The book also averts the STD Immunity trope: syphilis is a big big problem, so much so that whole families have been wiped out and if there's even the slightest rumour one member of the family might have it, you're off the marriage market. All of you, since all sisters share one husband, meaning everyone can be infected before the disease is discovered.

The world in question seems to be at about a mid-1800s technology level: rifling for cannons has just been invented, there are steam powered boats and the microscope is a recent discovery. It's kind of like a matriarchal Old West, with a monarchy and a little bit of Jane Austin thrown in for good measure. If you're curious, an excerpt is available here.

Oh, did I mention all the men have long hair? Because all the men have long hair.

What I'm Currently Reading: Celts by Martin J. Dougherty. I think this is the only non-fiction book I've mentioned here? I picked it up initially because it was cheap and I needed to buy something to read while I was waiting to meet someone at the Starbucks in my local Chapters.

What I'm Reading Next: Of Bone and Thunder: A Novel, by Chris Evans, the author of The Iron Elves trilogy. From the Goodreads page, since I haven't read the novel itself yet:


Channeling the turbulent period of the Vietnam War and its ruthless pitting of ideologies, cultures, generations, and races against each other, military historian and acclaimed fantasy writer Chris Evans takes a daring new approach to the traditional world of sword and sorcery by thrusting it into a maelstrom of racial animus, drug use, rebellion, and a growing war that seems at once unwinnable and with no end in sight. In this thrilling epic, right and wrong, country and honor, freedom and sacrifice are all put to the ultimate test in the heart of a dark, bloody, otherworldly jungle.

In this strange, new world deep among the shadows under a triple-canopy jungle and plagued by dangers real and imagined, soldiers strive to fulfill a mission they don’t understand and are ill-equipped to carry out. And high above them, the heavy rush of wings slashing through the humid air herald a coming wave of death and destruction, and just possibly, salvation.


I'll have to let you know if it lives up to this or not.
hoursgoneby: (Hourglass)
I'm a couple of weeks behind on this, aren't I? Oops.

What I Just Finished Reading: Villains by Necessity by Eve Forward. It contains a lot of standard fantasy tropes, but does so on purpose. The main characters are on a typical quest and they know it. I wouldn't go so far as to call it outright satire of the genre, more something poking good-natured fun at it. It kind of reminded me of The Flying Sorcerors by David Gerrold, which does much the same thing with light SF.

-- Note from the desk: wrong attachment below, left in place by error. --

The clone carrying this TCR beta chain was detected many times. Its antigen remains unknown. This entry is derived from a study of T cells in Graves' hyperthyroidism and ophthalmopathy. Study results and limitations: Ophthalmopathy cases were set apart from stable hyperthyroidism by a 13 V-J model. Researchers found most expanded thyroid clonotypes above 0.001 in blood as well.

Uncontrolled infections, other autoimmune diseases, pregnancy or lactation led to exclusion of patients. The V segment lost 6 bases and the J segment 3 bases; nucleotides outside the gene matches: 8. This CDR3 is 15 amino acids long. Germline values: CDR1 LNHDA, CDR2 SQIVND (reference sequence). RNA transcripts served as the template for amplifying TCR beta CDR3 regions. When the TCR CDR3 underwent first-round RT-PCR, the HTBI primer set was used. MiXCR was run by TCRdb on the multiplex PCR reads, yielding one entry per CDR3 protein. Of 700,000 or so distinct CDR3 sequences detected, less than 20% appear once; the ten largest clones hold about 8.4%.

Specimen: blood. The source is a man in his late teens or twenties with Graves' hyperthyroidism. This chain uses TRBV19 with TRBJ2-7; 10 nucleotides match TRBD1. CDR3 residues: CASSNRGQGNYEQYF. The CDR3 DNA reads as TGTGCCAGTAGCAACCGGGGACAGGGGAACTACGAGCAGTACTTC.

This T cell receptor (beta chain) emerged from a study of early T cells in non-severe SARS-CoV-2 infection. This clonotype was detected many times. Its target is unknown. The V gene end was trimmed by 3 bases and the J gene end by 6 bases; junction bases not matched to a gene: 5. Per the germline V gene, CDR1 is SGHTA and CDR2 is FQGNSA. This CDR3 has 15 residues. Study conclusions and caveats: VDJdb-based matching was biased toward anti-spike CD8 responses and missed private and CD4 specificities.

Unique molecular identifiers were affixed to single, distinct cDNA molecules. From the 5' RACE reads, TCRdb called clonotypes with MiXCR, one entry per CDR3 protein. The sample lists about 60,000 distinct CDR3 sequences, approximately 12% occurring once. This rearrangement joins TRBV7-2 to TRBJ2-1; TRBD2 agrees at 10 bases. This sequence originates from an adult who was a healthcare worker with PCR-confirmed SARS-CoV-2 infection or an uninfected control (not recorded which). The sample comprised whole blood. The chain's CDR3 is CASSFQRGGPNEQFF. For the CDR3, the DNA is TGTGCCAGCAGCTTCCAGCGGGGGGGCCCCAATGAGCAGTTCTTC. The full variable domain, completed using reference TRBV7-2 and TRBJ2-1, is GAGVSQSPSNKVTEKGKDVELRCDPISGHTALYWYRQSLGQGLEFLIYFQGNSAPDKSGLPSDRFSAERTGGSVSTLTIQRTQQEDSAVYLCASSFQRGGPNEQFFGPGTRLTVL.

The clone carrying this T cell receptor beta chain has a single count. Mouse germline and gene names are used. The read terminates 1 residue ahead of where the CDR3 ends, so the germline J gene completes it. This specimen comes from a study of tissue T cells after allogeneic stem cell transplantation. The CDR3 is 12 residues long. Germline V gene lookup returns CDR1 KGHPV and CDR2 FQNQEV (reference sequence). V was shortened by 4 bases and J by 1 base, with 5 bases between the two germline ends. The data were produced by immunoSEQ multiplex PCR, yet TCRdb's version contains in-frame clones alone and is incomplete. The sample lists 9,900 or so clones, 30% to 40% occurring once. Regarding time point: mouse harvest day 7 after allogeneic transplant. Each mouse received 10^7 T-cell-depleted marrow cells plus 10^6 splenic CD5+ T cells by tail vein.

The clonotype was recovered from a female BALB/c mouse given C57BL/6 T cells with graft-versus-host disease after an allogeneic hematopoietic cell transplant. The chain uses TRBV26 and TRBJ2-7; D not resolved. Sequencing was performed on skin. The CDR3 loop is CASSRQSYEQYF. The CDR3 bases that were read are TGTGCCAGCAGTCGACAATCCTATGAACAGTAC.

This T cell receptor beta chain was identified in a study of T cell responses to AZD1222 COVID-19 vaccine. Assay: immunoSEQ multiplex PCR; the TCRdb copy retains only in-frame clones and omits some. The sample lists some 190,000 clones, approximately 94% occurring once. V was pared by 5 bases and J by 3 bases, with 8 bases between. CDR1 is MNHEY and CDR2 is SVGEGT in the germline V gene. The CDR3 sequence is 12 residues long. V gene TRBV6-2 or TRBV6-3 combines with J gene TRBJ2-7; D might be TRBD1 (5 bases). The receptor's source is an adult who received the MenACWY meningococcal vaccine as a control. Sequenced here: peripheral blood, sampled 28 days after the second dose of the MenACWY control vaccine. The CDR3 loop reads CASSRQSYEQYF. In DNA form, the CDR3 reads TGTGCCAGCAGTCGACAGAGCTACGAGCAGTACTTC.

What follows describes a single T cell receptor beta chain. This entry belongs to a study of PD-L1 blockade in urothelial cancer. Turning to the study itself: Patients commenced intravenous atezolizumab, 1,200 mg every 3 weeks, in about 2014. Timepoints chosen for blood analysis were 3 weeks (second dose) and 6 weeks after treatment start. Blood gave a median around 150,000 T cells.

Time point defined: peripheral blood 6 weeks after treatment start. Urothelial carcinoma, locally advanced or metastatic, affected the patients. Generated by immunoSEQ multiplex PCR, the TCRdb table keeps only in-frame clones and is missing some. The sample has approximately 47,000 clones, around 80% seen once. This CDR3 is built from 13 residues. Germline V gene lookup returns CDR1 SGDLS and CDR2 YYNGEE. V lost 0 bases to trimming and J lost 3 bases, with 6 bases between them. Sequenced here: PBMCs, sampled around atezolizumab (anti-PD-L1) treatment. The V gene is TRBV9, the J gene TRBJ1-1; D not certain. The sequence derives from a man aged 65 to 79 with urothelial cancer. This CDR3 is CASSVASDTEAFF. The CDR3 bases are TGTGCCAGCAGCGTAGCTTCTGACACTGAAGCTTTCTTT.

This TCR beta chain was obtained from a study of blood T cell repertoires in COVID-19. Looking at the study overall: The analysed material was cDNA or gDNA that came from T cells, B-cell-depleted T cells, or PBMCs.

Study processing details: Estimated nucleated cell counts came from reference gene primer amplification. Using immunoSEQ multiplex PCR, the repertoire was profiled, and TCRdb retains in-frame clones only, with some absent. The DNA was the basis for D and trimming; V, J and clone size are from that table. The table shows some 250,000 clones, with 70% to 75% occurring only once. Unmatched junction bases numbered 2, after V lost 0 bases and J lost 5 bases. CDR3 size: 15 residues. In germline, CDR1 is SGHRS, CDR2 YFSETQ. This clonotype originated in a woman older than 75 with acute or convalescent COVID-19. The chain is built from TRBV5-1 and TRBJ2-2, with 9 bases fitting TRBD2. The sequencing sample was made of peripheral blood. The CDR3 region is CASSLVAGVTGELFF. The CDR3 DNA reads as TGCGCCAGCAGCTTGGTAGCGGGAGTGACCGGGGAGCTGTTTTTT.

Hellboy: The Fire Wolves, by Tim Lebbon. It...does what it says on the tin, really. Hellboy fights fire wolves. I like that it was set in Italy, but I wish it would have done more with the setting of Pompeii, which is pretty much just there for background. I would have also have liked it to include more B.P.R.D. members than just a couple phone calls to Liz Sherman. (The books follow comic canon, so Liz and Hellboy aren't dating.) A big part of why I like Hellboy is his interaction with Liz, Abe, Roger, etc. and it was mostly missing.

The Way of Kings (Stormlight Archive #1) by Brandon Sanderson. I haven't gotten anything done since the weekend because I've been busy reading this book. Fantasy, a truly alien world with alien flora and fauna (not just humans plunked down somewhere where everything has different names: the plants have rock shells and can move and retreat into themselves for protection; the 'dogs' are some kind of insect/crustacean/thing, etc.), references to fallen civilizations, an incoming disaster, engrossing characters, lost tech...sign me up! :D I enjoyed all the characters, but I'll be honest and say that Kaladin is my favorite. I may have neglected other character's chapters in order to skip ahead and find out what happened to him. Like Otherland it has several characters' storylines running in parallel, but it moves much faster.

What I'm Currently Reading: The Very Best of Tad Williams. Otherland didn't grab me, but I enjoyed Memory, Sorrow, and Thorn and Tailchaser's Song just absolutely broke my heart. This anthology has a bit of everything, but I think my favorite so far is Child of an Ancient City, which features an Armenian vampire!